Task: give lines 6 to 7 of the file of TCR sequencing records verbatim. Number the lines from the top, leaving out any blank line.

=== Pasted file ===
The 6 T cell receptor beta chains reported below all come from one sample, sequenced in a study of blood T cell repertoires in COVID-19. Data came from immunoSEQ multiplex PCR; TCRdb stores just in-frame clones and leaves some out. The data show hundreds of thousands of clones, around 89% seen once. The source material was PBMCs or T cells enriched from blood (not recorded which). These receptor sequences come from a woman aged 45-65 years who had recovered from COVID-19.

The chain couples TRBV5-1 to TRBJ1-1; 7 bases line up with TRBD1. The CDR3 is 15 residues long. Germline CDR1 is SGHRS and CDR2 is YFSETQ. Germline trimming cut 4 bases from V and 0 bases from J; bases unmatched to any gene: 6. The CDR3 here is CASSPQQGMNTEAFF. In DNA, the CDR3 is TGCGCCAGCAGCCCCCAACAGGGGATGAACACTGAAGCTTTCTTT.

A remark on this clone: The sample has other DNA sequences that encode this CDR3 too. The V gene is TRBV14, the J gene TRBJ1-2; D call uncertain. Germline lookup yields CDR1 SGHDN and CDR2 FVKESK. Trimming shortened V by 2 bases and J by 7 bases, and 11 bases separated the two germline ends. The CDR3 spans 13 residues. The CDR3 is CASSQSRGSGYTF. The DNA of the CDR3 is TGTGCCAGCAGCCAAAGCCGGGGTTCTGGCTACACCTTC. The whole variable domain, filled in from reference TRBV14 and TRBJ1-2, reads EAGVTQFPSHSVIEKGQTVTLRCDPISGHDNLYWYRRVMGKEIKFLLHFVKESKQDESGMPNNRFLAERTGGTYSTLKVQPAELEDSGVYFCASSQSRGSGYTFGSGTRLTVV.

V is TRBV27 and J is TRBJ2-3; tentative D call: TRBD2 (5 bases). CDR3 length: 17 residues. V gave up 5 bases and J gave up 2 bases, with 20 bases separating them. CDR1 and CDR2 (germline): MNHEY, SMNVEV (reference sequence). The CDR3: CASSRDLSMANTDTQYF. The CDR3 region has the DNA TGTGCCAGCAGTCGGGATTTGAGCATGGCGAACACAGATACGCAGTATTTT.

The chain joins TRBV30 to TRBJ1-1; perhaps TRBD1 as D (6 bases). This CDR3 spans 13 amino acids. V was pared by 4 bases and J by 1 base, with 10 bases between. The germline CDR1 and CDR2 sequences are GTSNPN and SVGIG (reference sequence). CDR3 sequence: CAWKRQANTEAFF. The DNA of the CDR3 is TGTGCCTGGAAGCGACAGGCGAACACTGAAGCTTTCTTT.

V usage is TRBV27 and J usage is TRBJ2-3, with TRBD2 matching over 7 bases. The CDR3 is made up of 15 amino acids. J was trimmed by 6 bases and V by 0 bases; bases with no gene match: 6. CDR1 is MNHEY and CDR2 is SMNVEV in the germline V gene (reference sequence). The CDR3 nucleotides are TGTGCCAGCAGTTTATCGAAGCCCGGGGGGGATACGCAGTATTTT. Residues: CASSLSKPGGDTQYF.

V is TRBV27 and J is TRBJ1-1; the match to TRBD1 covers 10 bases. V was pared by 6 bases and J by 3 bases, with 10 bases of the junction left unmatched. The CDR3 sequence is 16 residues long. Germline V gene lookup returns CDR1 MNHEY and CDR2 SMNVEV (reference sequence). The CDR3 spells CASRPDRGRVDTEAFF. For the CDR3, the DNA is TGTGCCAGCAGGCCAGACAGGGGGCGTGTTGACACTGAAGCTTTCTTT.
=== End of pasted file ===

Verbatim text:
V usage is TRBV27 and J usage is TRBJ2-3, with TRBD2 matching over 7 bases. The CDR3 is made up of 15 amino acids. J was trimmed by 6 bases and V by 0 bases; bases with no gene match: 6. CDR1 is MNHEY and CDR2 is SMNVEV in the germline V gene (reference sequence). The CDR3 nucleotides are TGTGCCAGCAGTTTATCGAAGCCCGGGGGGGATACGCAGTATTTT. Residues: CASSLSKPGGDTQYF.

V is TRBV27 and J is TRBJ1-1; the match to TRBD1 covers 10 bases. V was pared by 6 bases and J by 3 bases, with 10 bases of the junction left unmatched. The CDR3 sequence is 16 residues long. Germline V gene lookup returns CDR1 MNHEY and CDR2 SMNVEV (reference sequence). The CDR3 spells CASRPDRGRVDTEAFF. For the CDR3, the DNA is TGTGCCAGCAGGCCAGACAGGGGGCGTGTTGACACTGAAGCTTTCTTT.